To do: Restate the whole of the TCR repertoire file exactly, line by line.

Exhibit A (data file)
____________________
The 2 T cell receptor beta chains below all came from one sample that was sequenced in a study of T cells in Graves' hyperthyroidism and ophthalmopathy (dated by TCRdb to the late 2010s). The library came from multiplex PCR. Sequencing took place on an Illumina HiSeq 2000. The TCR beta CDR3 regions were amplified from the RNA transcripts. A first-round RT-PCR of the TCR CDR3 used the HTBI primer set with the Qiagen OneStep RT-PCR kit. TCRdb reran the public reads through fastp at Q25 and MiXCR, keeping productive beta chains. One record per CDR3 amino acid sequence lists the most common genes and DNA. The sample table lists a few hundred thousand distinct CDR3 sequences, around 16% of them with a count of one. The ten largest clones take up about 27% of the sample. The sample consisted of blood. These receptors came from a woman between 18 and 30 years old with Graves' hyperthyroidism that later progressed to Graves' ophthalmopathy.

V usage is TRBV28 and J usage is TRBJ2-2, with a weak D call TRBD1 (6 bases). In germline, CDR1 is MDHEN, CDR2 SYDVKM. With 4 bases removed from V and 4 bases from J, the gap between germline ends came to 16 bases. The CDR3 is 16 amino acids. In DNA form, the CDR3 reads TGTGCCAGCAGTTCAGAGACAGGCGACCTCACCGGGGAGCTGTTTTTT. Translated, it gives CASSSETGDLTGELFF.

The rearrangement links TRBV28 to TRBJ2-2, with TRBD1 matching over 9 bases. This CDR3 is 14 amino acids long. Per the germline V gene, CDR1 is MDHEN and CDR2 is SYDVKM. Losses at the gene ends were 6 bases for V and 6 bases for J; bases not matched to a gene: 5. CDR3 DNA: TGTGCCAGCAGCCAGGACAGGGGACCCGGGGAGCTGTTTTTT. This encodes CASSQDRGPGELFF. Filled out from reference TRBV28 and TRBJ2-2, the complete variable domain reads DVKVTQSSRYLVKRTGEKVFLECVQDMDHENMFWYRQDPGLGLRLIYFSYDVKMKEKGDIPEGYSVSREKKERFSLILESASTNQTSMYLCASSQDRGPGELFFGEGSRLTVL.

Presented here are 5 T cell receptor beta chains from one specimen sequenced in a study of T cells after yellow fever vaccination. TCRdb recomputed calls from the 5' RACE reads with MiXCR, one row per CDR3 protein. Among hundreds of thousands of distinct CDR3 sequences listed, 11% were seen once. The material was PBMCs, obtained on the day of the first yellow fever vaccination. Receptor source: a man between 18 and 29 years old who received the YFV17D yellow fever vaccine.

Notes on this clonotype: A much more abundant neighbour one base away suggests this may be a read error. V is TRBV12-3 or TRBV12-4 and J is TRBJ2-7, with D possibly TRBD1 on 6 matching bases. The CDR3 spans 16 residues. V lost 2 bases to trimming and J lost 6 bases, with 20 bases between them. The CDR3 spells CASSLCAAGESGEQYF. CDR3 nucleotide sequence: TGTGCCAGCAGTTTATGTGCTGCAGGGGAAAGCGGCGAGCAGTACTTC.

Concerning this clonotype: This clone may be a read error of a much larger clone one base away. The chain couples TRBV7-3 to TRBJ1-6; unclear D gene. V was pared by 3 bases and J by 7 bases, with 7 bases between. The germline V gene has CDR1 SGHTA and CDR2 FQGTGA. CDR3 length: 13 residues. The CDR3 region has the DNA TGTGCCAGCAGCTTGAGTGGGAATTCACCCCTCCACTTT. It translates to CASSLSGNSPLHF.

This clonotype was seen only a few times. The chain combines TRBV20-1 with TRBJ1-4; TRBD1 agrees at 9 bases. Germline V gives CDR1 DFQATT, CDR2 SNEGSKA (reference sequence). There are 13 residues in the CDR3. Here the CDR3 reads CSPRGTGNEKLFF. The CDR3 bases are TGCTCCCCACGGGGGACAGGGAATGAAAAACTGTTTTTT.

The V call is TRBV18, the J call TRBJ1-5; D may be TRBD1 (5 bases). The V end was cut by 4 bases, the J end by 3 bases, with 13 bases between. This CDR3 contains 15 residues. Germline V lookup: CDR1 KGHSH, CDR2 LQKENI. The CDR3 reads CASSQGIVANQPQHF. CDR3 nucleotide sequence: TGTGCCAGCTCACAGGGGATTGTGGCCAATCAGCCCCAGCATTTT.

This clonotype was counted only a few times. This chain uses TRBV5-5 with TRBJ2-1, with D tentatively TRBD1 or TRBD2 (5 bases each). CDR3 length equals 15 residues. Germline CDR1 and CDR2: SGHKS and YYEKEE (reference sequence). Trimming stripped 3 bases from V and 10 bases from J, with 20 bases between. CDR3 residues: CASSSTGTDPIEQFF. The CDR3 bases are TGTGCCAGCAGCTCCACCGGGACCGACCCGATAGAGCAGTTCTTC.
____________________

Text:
The 2 T cell receptor beta chains below all came from one sample that was sequenced in a study of T cells in Graves' hyperthyroidism and ophthalmopathy (dated by TCRdb to the late 2010s). The library came from multiplex PCR. Sequencing took place on an Illumina HiSeq 2000. The TCR beta CDR3 regions were amplified from the RNA transcripts. A first-round RT-PCR of the TCR CDR3 used the HTBI primer set with the Qiagen OneStep RT-PCR kit. TCRdb reran the public reads through fastp at Q25 and MiXCR, keeping productive beta chains. One record per CDR3 amino acid sequence lists the most common genes and DNA. The sample table lists a few hundred thousand distinct CDR3 sequences, around 16% of them with a count of one. The ten largest clones take up about 27% of the sample. The sample consisted of blood. These receptors came from a woman between 18 and 30 years old with Graves' hyperthyroidism that later progressed to Graves' ophthalmopathy.

V usage is TRBV28 and J usage is TRBJ2-2, with a weak D call TRBD1 (6 bases). In germline, CDR1 is MDHEN, CDR2 SYDVKM. With 4 bases removed from V and 4 bases from J, the gap between germline ends came to 16 bases. The CDR3 is 16 amino acids. In DNA form, the CDR3 reads TGTGCCAGCAGTTCAGAGACAGGCGACCTCACCGGGGAGCTGTTTTTT. Translated, it gives CASSSETGDLTGELFF.

The rearrangement links TRBV28 to TRBJ2-2, with TRBD1 matching over 9 bases. This CDR3 is 14 amino acids long. Per the germline V gene, CDR1 is MDHEN and CDR2 is SYDVKM. Losses at the gene ends were 6 bases for V and 6 bases for J; bases not matched to a gene: 5. CDR3 DNA: TGTGCCAGCAGCCAGGACAGGGGACCCGGGGAGCTGTTTTTT. This encodes CASSQDRGPGELFF. Filled out from reference TRBV28 and TRBJ2-2, the complete variable domain reads DVKVTQSSRYLVKRTGEKVFLECVQDMDHENMFWYRQDPGLGLRLIYFSYDVKMKEKGDIPEGYSVSREKKERFSLILESASTNQTSMYLCASSQDRGPGELFFGEGSRLTVL.

Presented here are 5 T cell receptor beta chains from one specimen sequenced in a study of T cells after yellow fever vaccination. TCRdb recomputed calls from the 5' RACE reads with MiXCR, one row per CDR3 protein. Among hundreds of thousands of distinct CDR3 sequences listed, 11% were seen once. The material was PBMCs, obtained on the day of the first yellow fever vaccination. Receptor source: a man between 18 and 29 years old who received the YFV17D yellow fever vaccine.

Notes on this clonotype: A much more abundant neighbour one base away suggests this may be a read error. V is TRBV12-3 or TRBV12-4 and J is TRBJ2-7, with D possibly TRBD1 on 6 matching bases. The CDR3 spans 16 residues. V lost 2 bases to trimming and J lost 6 bases, with 20 bases between them. The CDR3 spells CASSLCAAGESGEQYF. CDR3 nucleotide sequence: TGTGCCAGCAGTTTATGTGCTGCAGGGGAAAGCGGCGAGCAGTACTTC.

Concerning this clonotype: This clone may be a read error of a much larger clone one base away. The chain couples TRBV7-3 to TRBJ1-6; unclear D gene. V was pared by 3 bases and J by 7 bases, with 7 bases between. The germline V gene has CDR1 SGHTA and CDR2 FQGTGA. CDR3 length: 13 residues. The CDR3 region has the DNA TGTGCCAGCAGCTTGAGTGGGAATTCACCCCTCCACTTT. It translates to CASSLSGNSPLHF.

This clonotype was seen only a few times. The chain combines TRBV20-1 with TRBJ1-4; TRBD1 agrees at 9 bases. Germline V gives CDR1 DFQATT, CDR2 SNEGSKA (reference sequence). There are 13 residues in the CDR3. Here the CDR3 reads CSPRGTGNEKLFF. The CDR3 bases are TGCTCCCCACGGGGGACAGGGAATGAAAAACTGTTTTTT.

The V call is TRBV18, the J call TRBJ1-5; D may be TRBD1 (5 bases). The V end was cut by 4 bases, the J end by 3 bases, with 13 bases between. This CDR3 contains 15 residues. Germline V lookup: CDR1 KGHSH, CDR2 LQKENI. The CDR3 reads CASSQGIVANQPQHF. CDR3 nucleotide sequence: TGTGCCAGCTCACAGGGGATTGTGGCCAATCAGCCCCAGCATTTT.

This clonotype was counted only a few times. This chain uses TRBV5-5 with TRBJ2-1, with D tentatively TRBD1 or TRBD2 (5 bases each). CDR3 length equals 15 residues. Germline CDR1 and CDR2: SGHKS and YYEKEE (reference sequence). Trimming stripped 3 bases from V and 10 bases from J, with 20 bases between. CDR3 residues: CASSSTGTDPIEQFF. The CDR3 bases are TGTGCCAGCAGCTCCACCGGGACCGACCCGATAGAGCAGTTCTTC.